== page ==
perfect little collection Jul 24, 2008
the number of people on this planet who can write like frederick buechner are a tiny, tiny lot. seriously, the dude can put some words into sentences! so, in a sense, i don't care what buechner writes about -- i'll read it, and enjoy it. fiction -- yup. non-fiction -- sure, bring it.
the beek (ah, that's my little pet name for him) hasn't written a full length book in a while. and, as he writes in the forward of this collection, he guesses that ability has left him (i sure hope that isn't true). in the mean time, buechner says he could pull together a collection of essays, scraps of fiction, poems, and family memories, with a sprinkling of faith and church thrown in. somehow, it works.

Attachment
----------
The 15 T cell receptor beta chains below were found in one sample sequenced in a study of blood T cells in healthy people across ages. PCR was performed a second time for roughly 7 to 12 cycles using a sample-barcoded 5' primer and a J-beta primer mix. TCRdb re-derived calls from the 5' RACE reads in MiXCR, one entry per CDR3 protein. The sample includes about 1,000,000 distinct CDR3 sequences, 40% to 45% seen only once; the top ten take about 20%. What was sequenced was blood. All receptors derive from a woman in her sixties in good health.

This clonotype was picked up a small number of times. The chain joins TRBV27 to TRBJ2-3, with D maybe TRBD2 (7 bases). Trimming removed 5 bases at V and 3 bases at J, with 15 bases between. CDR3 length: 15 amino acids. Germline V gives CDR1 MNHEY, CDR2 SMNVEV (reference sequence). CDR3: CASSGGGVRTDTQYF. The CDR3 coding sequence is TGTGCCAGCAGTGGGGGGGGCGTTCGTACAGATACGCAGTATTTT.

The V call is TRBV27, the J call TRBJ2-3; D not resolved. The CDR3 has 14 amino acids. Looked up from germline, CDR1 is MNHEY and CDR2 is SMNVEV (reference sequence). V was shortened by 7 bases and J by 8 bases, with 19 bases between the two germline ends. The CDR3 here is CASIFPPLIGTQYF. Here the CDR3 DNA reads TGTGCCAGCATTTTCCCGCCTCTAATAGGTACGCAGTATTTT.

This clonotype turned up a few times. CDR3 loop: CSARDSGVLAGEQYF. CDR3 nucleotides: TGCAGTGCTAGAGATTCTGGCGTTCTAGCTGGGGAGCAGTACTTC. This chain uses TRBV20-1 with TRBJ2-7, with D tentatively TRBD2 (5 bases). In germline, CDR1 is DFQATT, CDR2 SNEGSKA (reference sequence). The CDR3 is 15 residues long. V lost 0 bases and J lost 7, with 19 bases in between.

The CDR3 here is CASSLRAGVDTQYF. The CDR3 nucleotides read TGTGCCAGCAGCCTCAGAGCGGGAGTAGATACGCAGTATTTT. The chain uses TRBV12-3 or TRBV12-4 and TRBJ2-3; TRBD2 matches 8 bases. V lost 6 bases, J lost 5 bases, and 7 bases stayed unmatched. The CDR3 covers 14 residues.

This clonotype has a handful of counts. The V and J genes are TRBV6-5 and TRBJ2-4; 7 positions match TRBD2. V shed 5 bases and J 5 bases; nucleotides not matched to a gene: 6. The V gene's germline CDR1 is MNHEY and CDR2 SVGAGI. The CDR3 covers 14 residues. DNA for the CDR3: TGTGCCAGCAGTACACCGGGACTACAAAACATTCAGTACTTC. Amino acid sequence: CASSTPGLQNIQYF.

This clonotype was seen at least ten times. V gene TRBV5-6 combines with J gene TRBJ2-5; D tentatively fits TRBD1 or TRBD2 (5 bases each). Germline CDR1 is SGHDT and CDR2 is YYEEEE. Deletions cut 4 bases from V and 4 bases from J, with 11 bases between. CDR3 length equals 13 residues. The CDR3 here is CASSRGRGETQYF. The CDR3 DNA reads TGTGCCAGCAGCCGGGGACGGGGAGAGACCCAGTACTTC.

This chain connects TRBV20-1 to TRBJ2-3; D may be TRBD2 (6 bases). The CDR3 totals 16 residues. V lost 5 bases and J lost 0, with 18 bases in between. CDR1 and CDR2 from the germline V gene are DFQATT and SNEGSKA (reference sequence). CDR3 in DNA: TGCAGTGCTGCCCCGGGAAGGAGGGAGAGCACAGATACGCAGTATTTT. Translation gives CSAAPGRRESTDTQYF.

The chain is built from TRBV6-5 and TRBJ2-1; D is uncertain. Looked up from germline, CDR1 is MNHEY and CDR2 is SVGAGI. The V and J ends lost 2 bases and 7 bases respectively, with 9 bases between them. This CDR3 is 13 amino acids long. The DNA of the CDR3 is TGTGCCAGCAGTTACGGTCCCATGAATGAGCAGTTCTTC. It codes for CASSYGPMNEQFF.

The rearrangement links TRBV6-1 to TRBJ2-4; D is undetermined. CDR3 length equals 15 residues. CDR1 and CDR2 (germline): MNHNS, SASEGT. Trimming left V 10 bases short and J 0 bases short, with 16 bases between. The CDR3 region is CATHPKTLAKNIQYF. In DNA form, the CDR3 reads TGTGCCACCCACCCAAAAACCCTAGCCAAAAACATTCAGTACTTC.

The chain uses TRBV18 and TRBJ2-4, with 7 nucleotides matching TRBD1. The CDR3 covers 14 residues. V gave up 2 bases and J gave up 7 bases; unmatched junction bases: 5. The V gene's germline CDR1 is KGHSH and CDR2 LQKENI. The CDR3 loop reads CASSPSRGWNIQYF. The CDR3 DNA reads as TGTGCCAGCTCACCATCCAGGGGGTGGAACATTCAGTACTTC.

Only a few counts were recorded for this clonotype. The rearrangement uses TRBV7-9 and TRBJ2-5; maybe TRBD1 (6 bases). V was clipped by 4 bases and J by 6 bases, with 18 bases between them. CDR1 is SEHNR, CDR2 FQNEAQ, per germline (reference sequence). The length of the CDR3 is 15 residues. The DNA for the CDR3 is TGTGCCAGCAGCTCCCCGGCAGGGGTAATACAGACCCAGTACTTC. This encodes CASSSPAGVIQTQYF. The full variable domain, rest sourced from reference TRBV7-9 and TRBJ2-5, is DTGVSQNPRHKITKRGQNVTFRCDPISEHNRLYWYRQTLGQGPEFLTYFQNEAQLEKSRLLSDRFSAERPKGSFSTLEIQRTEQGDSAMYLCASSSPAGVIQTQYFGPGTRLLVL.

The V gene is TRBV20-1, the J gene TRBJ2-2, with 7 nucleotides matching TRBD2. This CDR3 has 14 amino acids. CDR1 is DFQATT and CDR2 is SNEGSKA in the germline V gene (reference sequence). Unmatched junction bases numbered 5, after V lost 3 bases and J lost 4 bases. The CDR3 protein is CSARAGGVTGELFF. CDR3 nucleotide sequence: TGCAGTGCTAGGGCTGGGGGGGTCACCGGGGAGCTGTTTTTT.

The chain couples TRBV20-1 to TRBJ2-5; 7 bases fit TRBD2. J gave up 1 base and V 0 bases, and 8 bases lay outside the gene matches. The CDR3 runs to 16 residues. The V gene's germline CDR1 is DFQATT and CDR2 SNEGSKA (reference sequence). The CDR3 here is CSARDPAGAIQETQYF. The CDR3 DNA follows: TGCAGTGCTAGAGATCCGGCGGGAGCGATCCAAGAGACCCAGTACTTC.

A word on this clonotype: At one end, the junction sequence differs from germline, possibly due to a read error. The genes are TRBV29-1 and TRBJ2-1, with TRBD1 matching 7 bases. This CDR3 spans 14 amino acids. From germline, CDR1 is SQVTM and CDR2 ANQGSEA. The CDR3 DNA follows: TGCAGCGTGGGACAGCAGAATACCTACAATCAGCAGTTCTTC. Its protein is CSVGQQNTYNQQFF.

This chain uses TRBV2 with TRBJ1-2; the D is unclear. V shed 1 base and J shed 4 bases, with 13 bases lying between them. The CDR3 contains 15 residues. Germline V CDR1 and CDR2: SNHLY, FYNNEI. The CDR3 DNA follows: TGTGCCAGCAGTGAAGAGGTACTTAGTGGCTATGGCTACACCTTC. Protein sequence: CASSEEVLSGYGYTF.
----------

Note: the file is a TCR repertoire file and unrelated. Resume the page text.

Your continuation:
the best parts of this collection, in my opinion, are the first few pieces -- little memoirs about family members (buechner's mom and brother-in-law, in particular). the whole thing is a bit voyeuristic, looking into a period of time and slice of society that is not my own. buechner comes from east coast, private school, intelligencia, with old money thrown in (buechner's wife is heir to the merck fortune, and his own family, while experiencing some rough times during the depression, did pretty well).
reading often felt a bit like sitting with mr. b in an old but fancy sitting room, somewhere in an old money neighborhood in new england, listening to him tell stories while sipping tea. with milk.
it's a quick read, really, but just lovely. intimate and brilliant.